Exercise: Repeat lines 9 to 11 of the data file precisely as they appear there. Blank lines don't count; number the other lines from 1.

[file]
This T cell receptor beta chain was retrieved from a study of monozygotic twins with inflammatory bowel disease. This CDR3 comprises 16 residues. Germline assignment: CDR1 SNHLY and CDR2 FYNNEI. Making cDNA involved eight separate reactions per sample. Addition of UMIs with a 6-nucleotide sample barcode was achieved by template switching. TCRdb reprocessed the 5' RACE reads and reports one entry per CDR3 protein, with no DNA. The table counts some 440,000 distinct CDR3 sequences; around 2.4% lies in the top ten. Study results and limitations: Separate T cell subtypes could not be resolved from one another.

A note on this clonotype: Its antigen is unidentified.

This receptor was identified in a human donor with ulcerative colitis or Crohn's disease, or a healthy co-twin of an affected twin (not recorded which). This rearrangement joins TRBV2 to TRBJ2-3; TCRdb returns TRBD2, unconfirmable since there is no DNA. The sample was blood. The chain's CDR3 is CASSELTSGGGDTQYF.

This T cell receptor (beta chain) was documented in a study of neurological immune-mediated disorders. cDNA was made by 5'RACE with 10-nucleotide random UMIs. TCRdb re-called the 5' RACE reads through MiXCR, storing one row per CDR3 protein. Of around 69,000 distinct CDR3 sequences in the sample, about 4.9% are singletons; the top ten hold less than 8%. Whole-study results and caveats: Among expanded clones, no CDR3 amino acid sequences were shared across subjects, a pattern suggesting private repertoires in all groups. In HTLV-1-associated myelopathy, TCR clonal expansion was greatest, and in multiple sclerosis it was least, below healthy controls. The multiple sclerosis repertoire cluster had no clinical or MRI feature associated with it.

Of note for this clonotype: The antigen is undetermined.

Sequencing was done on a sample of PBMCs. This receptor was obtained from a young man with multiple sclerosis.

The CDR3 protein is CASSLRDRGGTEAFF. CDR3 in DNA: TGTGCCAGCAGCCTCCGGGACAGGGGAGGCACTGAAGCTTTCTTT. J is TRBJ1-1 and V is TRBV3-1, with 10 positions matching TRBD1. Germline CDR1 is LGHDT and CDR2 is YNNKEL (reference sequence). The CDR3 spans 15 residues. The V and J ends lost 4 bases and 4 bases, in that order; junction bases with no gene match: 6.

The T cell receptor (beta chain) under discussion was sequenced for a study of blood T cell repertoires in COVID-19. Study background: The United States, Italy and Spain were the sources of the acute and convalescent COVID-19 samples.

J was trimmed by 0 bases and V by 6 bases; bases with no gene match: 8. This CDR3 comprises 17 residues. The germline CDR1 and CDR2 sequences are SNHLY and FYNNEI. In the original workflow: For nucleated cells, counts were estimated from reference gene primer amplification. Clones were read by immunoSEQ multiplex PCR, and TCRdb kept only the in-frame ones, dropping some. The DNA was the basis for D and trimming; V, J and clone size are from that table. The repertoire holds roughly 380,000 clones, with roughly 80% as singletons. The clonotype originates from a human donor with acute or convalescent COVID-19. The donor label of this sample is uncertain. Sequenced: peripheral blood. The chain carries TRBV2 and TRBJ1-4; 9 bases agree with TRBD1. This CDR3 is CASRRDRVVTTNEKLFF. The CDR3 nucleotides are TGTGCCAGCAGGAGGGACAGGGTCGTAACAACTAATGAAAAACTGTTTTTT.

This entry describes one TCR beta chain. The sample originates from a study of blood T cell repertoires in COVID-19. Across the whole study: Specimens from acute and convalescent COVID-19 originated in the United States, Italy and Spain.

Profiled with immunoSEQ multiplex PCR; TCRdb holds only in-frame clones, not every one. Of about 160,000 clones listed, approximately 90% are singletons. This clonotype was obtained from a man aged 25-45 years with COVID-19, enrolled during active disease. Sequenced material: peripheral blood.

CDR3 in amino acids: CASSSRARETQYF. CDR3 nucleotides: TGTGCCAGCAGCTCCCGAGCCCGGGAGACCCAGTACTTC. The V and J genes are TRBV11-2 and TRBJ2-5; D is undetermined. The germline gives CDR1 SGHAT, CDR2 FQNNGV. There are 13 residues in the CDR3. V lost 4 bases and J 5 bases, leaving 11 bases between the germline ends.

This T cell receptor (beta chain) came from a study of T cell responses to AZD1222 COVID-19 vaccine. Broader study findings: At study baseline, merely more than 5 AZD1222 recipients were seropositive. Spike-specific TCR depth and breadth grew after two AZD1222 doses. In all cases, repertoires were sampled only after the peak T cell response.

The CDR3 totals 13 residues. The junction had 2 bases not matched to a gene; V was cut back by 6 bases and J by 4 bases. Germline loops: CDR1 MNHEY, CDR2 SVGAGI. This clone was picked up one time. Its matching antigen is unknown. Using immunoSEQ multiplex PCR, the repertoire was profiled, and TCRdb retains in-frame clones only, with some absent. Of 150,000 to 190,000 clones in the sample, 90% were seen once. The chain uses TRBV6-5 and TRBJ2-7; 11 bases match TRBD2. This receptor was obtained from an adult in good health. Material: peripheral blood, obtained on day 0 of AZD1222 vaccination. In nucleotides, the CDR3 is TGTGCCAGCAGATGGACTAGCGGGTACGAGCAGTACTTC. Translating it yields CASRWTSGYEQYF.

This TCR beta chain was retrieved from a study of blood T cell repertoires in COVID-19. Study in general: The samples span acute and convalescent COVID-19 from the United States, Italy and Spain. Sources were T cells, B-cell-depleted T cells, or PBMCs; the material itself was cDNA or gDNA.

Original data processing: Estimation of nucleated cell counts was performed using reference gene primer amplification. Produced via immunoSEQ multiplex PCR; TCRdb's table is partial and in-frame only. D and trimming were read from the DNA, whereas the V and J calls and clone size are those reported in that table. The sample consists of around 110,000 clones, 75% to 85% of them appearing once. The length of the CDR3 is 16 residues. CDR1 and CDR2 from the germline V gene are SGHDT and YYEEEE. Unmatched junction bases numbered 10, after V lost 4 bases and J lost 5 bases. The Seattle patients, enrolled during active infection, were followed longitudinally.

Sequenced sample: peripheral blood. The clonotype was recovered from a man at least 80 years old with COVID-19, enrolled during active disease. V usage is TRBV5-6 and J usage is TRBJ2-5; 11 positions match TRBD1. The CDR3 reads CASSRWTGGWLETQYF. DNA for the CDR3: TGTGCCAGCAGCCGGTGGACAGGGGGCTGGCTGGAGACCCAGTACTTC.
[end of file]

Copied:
J was trimmed by 0 bases and V by 6 bases; bases with no gene match: 8. This CDR3 comprises 17 residues. The germline CDR1 and CDR2 sequences are SNHLY and FYNNEI. In the original workflow: For nucleated cells, counts were estimated from reference gene primer amplification. Clones were read by immunoSEQ multiplex PCR, and TCRdb kept only the in-frame ones, dropping some. The DNA was the basis for D and trimming; V, J and clone size are from that table. The repertoire holds roughly 380,000 clones, with roughly 80% as singletons. The clonotype originates from a human donor with acute or convalescent COVID-19. The donor label of this sample is uncertain. Sequenced: peripheral blood. The chain carries TRBV2 and TRBJ1-4; 9 bases agree with TRBD1. This CDR3 is CASRRDRVVTTNEKLFF. The CDR3 nucleotides are TGTGCCAGCAGGAGGGACAGGGTCGTAACAACTAATGAAAAACTGTTTTTT.

This entry describes one TCR beta chain. The sample originates from a study of blood T cell repertoires in COVID-19. Across the whole study: Specimens from acute and convalescent COVID-19 originated in the United States, Italy and Spain.

Profiled with immunoSEQ multiplex PCR; TCRdb holds only in-frame clones, not every one. Of about 160,000 clones listed, approximately 90% are singletons. This clonotype was obtained from a man aged 25-45 years with COVID-19, enrolled during active disease. Sequenced material: peripheral blood.